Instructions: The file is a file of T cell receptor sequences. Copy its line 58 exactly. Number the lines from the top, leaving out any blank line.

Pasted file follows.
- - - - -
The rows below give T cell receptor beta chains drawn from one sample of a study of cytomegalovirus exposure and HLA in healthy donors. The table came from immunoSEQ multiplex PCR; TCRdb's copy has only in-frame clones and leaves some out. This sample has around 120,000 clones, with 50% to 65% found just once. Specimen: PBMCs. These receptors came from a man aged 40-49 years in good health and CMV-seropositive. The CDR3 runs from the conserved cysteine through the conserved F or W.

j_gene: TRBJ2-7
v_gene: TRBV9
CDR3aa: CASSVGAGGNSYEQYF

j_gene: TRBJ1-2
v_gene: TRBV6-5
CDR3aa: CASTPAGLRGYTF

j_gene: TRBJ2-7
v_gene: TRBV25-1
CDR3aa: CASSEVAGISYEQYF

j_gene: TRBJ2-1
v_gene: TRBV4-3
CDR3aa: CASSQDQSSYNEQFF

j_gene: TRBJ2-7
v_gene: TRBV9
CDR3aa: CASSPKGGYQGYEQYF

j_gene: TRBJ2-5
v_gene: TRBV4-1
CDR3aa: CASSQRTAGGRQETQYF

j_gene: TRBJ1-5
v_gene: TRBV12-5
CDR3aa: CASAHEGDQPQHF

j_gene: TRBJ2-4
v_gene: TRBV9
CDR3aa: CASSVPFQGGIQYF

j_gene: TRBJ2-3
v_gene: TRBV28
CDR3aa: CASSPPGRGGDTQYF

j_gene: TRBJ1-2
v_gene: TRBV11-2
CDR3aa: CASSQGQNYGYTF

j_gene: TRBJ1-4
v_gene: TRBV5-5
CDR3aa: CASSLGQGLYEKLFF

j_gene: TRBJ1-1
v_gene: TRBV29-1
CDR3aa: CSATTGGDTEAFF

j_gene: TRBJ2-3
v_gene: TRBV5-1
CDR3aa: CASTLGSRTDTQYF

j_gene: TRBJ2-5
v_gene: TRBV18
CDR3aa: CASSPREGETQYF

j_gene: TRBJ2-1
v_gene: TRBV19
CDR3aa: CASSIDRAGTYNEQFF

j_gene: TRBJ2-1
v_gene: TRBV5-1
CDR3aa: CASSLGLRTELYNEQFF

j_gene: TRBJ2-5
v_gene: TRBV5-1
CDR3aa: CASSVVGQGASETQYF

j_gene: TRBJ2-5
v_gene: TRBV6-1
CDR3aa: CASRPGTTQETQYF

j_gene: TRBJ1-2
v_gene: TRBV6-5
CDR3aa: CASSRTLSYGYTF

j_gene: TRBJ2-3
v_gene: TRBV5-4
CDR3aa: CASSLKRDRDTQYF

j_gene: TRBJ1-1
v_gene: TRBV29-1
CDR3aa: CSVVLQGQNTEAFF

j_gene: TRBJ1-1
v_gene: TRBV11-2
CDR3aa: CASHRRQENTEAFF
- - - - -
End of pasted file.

CDR3aa: CASSRTLSYGYTF